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Talk to them and be very open about any questions they ask.  My 8 yo asked his dad what sex was and my husband freaked out and told him not to ask.  I was upset that we lost the opportunity to talk to him about it.  This last year he luckily asked again and my husband was a lot more open.  He answered the question and any others that followed.  It actually ended up being a very detailed discussion, but now he knows.  He was hearing a lot of things from his friends at school that just didn't make sense to him.  By being open about the topic, we were able to give him the correct information and add in our family values along the way.  Just try not to act shocked with the things they say and ask. 



 



I'm so glad we were honest with our son.  He now feels very comfortable talking to us about anything going on and things his friends say.  He know he's not going to get into trouble for asking.  WE are the source to go to, not his friends.

[deleted account]

Talk is perfect and the book was probably okay. Nine year old's know more than we give them credit for knowing (the shelterd and un shelterd ones).

Marcelle - posted on 03/22/2009

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Hi



I agree, talk not books. And get dad involved. We've started more family / life type movies where subjects like that do get shown / discussed. It provokes questions from the 13yo or 11yo, and we answer it as it is asked, only as much information as they need. The questions get more detailed as time goes on, but most of the time it is not too hard to handle.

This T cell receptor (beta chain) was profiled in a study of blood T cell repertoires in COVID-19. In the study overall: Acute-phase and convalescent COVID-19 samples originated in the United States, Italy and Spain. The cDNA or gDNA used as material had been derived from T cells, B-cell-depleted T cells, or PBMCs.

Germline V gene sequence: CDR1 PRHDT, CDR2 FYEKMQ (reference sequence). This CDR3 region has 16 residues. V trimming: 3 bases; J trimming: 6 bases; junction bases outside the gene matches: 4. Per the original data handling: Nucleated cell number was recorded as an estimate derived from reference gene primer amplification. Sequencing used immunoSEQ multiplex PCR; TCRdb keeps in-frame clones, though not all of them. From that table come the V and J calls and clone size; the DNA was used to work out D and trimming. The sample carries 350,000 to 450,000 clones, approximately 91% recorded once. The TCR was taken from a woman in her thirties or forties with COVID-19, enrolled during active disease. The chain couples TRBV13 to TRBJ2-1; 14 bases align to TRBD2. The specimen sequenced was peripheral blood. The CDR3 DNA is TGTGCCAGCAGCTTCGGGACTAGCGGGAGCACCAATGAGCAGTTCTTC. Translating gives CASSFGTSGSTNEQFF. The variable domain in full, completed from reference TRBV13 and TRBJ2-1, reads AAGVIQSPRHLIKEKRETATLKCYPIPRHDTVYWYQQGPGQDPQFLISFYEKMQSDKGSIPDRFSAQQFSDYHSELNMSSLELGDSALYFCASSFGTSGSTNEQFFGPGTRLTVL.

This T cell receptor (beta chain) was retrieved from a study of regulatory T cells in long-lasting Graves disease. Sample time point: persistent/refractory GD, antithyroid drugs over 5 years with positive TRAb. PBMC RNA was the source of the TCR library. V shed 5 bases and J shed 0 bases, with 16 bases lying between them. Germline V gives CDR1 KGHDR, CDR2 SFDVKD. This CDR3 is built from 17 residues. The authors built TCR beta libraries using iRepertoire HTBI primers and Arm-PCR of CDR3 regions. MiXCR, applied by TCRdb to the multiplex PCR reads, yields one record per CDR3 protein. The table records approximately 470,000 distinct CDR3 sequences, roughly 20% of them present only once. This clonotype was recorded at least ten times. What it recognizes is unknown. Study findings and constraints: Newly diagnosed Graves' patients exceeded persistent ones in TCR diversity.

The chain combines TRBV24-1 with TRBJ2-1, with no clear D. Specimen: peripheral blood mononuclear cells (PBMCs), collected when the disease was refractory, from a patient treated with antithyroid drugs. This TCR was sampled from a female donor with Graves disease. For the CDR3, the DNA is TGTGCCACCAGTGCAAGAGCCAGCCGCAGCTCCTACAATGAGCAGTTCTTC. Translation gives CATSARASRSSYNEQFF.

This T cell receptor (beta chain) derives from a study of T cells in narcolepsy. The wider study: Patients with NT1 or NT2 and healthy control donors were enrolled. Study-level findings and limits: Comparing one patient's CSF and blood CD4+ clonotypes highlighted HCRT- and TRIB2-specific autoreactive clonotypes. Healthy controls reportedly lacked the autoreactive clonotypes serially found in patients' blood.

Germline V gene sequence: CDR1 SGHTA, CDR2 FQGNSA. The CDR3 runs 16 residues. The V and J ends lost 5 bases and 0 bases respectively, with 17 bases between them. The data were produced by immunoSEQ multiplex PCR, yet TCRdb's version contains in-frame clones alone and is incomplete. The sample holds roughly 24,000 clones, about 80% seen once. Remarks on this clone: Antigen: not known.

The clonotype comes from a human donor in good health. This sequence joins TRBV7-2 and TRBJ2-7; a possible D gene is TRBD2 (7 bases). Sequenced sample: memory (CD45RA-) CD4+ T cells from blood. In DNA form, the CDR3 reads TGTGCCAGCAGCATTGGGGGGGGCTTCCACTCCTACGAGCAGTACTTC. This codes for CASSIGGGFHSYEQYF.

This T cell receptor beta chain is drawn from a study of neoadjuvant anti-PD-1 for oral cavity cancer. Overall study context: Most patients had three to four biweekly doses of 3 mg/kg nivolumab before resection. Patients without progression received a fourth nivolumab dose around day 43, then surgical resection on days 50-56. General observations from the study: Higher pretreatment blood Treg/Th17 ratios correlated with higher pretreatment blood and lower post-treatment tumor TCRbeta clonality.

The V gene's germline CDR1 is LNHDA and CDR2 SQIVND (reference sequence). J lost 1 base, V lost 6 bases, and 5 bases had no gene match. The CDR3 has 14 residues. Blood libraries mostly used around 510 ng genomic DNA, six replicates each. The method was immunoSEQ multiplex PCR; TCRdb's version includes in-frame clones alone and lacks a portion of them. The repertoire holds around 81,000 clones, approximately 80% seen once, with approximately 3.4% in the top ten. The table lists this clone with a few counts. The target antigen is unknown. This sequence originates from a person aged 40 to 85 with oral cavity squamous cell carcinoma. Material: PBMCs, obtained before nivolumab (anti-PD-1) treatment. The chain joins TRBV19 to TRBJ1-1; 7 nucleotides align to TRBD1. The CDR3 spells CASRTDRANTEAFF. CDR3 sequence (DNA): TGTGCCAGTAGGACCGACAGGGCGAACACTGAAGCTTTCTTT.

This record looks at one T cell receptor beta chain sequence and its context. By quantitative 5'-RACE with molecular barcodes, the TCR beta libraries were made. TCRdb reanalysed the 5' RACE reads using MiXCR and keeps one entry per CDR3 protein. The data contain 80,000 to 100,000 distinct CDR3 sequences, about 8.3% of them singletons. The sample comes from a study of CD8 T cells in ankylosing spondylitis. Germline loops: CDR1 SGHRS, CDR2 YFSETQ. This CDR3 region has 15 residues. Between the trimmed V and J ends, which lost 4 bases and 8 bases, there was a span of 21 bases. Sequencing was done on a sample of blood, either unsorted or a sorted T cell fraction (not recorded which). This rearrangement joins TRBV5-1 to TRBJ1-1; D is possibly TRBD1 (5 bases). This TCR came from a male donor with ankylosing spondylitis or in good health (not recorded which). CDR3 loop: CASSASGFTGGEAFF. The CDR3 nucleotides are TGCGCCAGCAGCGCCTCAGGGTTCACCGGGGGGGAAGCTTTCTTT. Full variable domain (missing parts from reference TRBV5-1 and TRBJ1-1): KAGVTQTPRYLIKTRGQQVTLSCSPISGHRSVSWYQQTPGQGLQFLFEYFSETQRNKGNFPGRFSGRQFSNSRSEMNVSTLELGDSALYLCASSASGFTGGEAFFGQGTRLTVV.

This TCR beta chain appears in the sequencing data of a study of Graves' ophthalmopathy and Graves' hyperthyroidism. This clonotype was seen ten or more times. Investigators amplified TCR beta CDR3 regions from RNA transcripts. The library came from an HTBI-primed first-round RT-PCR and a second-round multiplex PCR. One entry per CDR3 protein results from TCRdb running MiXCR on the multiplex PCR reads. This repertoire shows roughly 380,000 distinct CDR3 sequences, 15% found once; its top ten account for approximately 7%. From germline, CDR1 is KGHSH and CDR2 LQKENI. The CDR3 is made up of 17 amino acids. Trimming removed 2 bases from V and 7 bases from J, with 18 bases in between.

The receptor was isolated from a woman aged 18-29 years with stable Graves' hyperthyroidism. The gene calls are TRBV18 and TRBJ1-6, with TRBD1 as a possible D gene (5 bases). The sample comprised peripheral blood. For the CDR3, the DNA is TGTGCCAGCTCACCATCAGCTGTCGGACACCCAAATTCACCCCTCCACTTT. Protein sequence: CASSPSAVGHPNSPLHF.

I also agree, it doesn't get easier to talk about it, so might as well start out the way you want to continue. To me that is anything can be discussed as a family so you don't have (fingers crossed) hidden corners later. So far it is working fine.



hth

Sara - posted on 03/22/2009

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If you can't talk about sex (or anything else now) you won't be able to talk about it later.  It doesn't get easier!

[deleted account]

I thnk that the best way to explain changes is through conversation, not books. Not only does it give the child a chance to ask questions, and seek the information that he is ready to hear, but shows him that you are there to guide him. This will come in handy when he is older and wants to talk about dating, drugs/ alcohol, peer pressure. All of that great stuff that we would rather they just avoid.

Sara - posted on 03/21/2009

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Does it have to be a book?  Maybe you can read the book that was overkill for him and talk to him about it.